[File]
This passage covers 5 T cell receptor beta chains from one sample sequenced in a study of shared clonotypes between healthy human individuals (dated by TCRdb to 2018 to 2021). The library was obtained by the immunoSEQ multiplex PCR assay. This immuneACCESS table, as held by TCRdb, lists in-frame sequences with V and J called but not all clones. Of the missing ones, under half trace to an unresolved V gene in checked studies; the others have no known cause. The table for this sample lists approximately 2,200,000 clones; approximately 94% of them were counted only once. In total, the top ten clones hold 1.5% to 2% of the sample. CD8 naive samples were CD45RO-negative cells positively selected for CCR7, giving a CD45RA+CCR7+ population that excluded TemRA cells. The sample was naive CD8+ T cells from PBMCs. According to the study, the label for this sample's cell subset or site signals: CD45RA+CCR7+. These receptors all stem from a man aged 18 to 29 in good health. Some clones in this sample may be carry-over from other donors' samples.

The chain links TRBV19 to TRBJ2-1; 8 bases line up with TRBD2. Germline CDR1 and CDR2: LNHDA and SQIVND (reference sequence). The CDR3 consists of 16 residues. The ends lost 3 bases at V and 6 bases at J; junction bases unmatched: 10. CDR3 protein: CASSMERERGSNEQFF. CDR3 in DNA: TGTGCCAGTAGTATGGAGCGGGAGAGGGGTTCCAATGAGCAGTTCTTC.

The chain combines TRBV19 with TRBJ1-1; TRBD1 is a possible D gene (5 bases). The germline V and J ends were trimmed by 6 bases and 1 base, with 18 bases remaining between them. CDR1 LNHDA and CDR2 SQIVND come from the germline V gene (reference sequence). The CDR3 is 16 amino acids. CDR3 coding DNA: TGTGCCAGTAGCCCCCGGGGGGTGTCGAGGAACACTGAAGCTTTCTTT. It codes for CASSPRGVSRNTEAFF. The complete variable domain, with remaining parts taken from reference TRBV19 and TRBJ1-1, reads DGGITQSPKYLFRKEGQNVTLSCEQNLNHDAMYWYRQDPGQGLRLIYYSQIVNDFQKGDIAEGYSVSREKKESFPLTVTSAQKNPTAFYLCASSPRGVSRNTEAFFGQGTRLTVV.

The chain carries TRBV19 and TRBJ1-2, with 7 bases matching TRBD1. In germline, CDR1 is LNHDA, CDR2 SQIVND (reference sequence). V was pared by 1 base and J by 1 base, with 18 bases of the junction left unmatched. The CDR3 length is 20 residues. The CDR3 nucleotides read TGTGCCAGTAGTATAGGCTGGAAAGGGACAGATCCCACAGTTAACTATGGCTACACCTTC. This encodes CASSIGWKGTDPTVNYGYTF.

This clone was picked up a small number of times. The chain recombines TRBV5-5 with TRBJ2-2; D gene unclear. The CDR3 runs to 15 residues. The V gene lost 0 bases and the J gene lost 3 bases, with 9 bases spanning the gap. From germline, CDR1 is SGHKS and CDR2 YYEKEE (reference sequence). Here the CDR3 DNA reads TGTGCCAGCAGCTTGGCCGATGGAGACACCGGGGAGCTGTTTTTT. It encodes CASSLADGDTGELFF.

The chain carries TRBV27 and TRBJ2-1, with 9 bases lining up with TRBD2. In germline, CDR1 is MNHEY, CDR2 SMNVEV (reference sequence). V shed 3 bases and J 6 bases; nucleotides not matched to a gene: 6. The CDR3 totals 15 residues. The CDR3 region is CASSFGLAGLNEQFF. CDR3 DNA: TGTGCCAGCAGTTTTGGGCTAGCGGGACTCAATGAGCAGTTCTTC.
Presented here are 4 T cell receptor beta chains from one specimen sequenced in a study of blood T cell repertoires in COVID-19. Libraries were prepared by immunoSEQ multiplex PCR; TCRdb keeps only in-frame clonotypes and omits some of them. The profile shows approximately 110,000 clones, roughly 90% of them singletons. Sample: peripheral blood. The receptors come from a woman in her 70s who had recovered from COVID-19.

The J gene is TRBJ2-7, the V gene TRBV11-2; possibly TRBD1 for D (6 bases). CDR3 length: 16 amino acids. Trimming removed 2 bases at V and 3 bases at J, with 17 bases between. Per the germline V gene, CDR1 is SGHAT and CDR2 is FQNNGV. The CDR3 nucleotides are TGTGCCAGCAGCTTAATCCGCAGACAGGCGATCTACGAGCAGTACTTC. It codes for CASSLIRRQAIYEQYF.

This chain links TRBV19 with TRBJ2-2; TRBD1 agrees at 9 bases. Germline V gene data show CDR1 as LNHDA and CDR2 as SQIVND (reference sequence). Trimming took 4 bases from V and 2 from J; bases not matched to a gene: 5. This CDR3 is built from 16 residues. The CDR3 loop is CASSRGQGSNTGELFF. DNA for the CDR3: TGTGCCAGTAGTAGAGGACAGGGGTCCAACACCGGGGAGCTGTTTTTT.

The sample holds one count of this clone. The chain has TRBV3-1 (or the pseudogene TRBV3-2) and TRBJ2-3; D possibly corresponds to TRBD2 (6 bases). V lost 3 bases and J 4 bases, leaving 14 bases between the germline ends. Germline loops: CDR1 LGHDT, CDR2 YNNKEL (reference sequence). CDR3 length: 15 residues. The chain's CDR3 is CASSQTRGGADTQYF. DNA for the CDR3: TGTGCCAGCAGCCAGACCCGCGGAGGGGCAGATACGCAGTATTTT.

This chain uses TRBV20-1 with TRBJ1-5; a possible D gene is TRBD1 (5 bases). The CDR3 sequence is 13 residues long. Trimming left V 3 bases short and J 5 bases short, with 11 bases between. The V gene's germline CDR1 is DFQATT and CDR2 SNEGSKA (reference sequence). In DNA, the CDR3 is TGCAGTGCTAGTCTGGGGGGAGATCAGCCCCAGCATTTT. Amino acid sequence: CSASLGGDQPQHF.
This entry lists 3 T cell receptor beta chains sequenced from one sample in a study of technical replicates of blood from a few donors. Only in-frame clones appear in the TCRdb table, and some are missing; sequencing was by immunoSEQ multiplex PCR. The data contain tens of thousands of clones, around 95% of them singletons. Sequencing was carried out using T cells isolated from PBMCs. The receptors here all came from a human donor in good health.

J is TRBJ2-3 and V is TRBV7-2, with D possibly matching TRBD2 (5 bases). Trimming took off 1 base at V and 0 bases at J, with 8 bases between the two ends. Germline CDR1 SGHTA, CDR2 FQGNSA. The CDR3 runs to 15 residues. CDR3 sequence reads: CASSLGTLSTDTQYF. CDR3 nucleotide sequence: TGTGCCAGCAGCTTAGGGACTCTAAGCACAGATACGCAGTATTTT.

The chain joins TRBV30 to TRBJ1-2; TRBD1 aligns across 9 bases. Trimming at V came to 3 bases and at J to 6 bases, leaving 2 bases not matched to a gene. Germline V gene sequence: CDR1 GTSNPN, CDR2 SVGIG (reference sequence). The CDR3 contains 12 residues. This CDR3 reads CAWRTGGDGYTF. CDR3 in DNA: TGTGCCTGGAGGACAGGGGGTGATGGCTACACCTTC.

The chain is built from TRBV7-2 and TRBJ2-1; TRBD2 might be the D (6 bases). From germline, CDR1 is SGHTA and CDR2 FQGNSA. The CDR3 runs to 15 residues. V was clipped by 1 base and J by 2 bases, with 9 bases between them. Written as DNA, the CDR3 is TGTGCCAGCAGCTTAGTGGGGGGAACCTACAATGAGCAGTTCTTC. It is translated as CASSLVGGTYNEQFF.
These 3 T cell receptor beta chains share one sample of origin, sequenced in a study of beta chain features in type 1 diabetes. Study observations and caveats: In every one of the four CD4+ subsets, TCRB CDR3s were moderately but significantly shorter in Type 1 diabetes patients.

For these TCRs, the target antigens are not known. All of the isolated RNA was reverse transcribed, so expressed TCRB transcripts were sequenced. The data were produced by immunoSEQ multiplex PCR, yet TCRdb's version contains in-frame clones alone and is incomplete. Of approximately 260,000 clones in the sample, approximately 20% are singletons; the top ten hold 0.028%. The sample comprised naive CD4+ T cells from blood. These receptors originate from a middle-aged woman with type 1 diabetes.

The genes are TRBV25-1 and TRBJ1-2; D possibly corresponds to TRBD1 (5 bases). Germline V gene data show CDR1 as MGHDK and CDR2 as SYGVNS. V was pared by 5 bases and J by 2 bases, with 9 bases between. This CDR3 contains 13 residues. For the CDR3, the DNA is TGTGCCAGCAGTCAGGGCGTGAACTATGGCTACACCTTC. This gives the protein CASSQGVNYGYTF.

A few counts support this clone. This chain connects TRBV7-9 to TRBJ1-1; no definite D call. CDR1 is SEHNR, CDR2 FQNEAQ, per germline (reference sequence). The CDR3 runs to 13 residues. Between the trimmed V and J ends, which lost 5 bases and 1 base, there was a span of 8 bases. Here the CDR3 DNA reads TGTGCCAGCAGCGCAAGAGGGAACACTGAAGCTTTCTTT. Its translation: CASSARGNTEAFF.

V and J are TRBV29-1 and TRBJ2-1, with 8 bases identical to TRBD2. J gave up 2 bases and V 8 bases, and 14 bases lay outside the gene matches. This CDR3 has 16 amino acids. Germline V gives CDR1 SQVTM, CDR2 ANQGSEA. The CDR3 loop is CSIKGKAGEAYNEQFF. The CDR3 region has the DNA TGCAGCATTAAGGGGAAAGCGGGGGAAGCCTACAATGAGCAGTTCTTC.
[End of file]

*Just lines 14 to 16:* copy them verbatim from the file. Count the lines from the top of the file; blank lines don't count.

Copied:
The chain joins TRBV30 to TRBJ1-2; TRBD1 aligns across 9 bases. Trimming at V came to 3 bases and at J to 6 bases, leaving 2 bases not matched to a gene. Germline V gene sequence: CDR1 GTSNPN, CDR2 SVGIG (reference sequence). The CDR3 contains 12 residues. This CDR3 reads CAWRTGGDGYTF. CDR3 in DNA: TGTGCCTGGAGGACAGGGGGTGATGGCTACACCTTC.

The chain is built from TRBV7-2 and TRBJ2-1; TRBD2 might be the D (6 bases). From germline, CDR1 is SGHTA and CDR2 FQGNSA. The CDR3 runs to 15 residues. V was clipped by 1 base and J by 2 bases, with 9 bases between them. Written as DNA, the CDR3 is TGTGCCAGCAGCTTAGTGGGGGGAACCTACAATGAGCAGTTCTTC. It is translated as CASSLVGGTYNEQFF.
These 3 T cell receptor beta chains share one sample of origin, sequenced in a study of beta chain features in type 1 diabetes. Study observations and caveats: In every one of the four CD4+ subsets, TCRB CDR3s were moderately but significantly shorter in Type 1 diabetes patients.